EdMedia Commons Archive

Five Questions for … OECD Deputy Director Andreas Schleicher, on ‘Education At a Glance 2012′

This year’s Education at a Glance report from the Organization for Economic Cooperation and Development includes new indicators on early childhood education and care, on inequality in education and how a parent’s education influences their child’s academic attainment, and on factors affecting the performance of immigrant and disadvantaged children at school. EWA spoke with Andreas Schleicher, OECD deputy director for education and special advisor on education policy to the secretary-general of the OECD.

1. What prompted the decision to include information about preschool education?

Results from PISA have shown consistently across countries that 15-year-olds who had taken part in sustained early childhood and care programs had a significant performance advantage in key school subjects, even after accounting for social background. We believe it is an important dimension in educational trajectories, and it is one where there is great variability in national policies and practices.

2. Student loan debt is a huge issue in the United States. What lessons might be drawn from how other countries structure repayment?

Most industrialized nations have seen rapidly rising college graduate output over recent years, in many cases surpassing U.S. graduation levels, while college graduate output in the U.S. remained flat. At the very same time, the costs for college education in the U.S. have risen beyond twice the average in the industrialized world, with an exceptionally high financial burden on students and their families.

Some Northern European countries have taken the approach of making college education free for all, and they pay for this with steeply progressive tax systems. It serves them well, but is hard to replicate elsewhere. I also don’t see anything wrong with tuition, as it reflects an important principle of ensuring that students and governments share the costs and benefits of higher education. What we have learned from countries that have taken that route and successfully broadened access to tertiary education and improved completion rates is that they have strong student support systems that help reduce liquidity constraints faced by students. These usually come with two major components: an income-contingent loan system available to all, complemented with a scheme of means-tested grants.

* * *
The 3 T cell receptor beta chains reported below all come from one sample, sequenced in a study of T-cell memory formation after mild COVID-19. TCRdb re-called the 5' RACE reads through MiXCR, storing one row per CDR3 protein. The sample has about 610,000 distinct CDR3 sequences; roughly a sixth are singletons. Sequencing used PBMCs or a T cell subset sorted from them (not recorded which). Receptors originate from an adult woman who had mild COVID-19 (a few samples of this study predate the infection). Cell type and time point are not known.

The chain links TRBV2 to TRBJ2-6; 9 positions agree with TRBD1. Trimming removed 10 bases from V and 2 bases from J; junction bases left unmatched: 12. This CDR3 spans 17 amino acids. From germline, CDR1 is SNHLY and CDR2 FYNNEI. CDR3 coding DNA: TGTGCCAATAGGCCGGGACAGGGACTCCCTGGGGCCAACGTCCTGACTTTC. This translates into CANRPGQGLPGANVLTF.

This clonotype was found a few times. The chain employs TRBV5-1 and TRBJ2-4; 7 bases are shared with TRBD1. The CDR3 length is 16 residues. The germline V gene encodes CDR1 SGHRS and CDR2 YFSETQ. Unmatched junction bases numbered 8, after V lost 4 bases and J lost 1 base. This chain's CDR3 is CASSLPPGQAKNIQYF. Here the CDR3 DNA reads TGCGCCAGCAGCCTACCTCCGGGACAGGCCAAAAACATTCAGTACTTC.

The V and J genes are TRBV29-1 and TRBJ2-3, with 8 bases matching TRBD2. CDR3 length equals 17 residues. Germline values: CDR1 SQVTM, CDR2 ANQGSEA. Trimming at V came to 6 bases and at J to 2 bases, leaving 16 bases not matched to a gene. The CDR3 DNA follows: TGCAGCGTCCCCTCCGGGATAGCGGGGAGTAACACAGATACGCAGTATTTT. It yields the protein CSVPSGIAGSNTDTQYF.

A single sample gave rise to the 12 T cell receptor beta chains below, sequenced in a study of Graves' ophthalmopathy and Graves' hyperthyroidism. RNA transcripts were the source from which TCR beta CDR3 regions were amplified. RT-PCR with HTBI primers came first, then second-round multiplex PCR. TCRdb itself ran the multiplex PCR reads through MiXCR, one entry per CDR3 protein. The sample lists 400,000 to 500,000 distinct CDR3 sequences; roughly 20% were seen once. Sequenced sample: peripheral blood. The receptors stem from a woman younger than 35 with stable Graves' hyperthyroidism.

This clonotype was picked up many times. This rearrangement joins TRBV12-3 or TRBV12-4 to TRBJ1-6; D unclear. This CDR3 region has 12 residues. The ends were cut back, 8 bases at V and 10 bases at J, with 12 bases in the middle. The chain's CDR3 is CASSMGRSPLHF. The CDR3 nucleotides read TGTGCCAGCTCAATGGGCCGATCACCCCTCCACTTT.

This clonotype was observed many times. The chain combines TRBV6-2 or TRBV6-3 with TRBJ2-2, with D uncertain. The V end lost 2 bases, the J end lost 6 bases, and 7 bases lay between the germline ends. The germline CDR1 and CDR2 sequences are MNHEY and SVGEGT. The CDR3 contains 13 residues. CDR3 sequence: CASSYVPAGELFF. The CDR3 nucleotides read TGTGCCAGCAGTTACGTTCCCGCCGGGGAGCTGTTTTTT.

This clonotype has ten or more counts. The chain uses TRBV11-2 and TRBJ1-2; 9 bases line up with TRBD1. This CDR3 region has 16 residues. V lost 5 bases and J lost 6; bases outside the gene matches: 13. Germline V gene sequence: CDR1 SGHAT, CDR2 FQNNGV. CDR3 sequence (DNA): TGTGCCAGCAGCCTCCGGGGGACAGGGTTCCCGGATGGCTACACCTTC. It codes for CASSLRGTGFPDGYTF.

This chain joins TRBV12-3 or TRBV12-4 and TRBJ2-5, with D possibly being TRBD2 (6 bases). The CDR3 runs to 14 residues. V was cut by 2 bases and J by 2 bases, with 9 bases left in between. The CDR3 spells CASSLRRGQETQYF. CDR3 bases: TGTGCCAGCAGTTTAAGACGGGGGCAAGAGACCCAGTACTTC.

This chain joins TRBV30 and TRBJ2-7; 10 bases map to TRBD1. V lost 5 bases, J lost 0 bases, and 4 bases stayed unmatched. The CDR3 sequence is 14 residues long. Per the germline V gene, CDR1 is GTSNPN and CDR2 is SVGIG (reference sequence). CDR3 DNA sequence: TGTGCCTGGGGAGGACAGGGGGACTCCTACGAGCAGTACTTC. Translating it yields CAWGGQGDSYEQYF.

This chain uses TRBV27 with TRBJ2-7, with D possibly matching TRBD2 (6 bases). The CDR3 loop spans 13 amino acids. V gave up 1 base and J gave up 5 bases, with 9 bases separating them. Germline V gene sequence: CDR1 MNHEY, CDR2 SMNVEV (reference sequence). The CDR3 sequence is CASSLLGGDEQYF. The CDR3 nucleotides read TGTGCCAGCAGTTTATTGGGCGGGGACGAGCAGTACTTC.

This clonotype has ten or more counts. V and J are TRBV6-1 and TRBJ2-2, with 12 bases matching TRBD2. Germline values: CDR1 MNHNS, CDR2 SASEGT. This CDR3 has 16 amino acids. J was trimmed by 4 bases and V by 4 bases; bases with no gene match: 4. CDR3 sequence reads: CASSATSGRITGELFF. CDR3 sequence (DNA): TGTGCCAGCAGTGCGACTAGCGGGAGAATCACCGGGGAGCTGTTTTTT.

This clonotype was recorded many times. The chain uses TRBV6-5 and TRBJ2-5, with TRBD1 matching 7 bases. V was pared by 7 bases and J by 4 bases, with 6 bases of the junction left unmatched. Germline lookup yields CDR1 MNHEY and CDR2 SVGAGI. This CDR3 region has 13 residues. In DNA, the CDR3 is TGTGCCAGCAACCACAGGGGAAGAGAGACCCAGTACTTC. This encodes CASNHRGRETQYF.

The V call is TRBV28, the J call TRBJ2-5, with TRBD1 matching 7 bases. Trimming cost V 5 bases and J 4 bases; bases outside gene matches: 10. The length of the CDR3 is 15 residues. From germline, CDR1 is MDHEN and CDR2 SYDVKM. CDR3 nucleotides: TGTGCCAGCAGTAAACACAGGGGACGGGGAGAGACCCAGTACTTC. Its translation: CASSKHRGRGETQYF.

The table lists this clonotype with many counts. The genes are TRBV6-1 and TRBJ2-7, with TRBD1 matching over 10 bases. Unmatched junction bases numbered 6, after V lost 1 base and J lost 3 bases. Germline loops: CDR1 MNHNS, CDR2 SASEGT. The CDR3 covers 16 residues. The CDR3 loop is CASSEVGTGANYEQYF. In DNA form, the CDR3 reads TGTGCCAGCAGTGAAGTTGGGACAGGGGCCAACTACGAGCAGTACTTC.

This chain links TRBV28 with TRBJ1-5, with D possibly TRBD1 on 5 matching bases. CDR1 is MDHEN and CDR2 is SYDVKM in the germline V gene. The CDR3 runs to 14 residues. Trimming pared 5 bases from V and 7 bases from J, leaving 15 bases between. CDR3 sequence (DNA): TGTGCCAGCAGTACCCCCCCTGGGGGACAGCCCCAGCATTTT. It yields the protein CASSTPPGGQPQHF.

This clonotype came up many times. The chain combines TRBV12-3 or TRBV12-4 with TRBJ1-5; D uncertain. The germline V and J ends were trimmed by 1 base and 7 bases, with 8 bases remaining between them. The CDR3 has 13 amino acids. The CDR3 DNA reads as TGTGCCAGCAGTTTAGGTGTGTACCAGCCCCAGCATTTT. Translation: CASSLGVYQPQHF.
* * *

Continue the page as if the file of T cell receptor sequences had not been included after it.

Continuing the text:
3. What’s a specific example a country benefitting from that more generous approach to student loans?

Take the United Kingdom: 80 percent of the costs of higher education there come from private sources, so tuition is high. But all students have access to government-provided loans and this access is risk-free for students, because you only pay back once your income is above a fairly generous threshold. Sure, there are some defaults, but U.K. taxpayers still make almost $90,000 profit out of the average college graduate over their working life, because better educated workers pay higher taxes.

4. Teachers in the U.S. spend more time working in the classroom  – and generally for less pay – than many other countries. But what do we know about how much extra time teachers in other countries spend planning and discussing their teaching?

This varies considerably across countries (see Table D4.1 in report). Japan has one of the lowest numbers of teaching hours but one of the highest numbers of working hours. The reason is that the Japanese have a very different image of what the role of a teacher is. Teachers teach; they provide individual student support; they provide academic and career and job counseling; and, yes, they work with the students to clean the classroom. And all of this is considered core of the pedagogical mission.

So how do the Japanese manage to pay teachers well, have long instruction hours for students and still have a low teaching load for teachers? The answer is class size. Japanese classes are very large by Western standards – 35 to 45 students in a class – and most instruction is for the whole class. There is less instructional technology than in many other countries and fewer instructional aids of other kinds. Students are not separated into ability groups; there are no special classes for the gifted, nor are students pushed ahead by a grade or more if they are perceived to be exceptionally able. Many students requiring special education are also assigned to the heterogeneous regular classrooms. The job of the teacher is to make sure that all students keep up with the curriculum, and they manage to do this.

5. Children of less-educated parents in the United States have a tougher time reaching college than their counterparts in other countries, but if they do manage to graduate there’s a higher payoff. What do you make of that dichotomy?

A strength of the U.S. economy is that the labor-market is very responsive to the skills that people have. So if you obtain the requisite skills, you will draw huge benefits from this. The weakness of the system is the lack of a level playing field, the odds that you will obtain a good education if your parents have not is simply too small.

This post originally appeared on EWA’s now-defunct online community, EdMedia Commons. Old content from EMC will appear in the Ed Beat archives.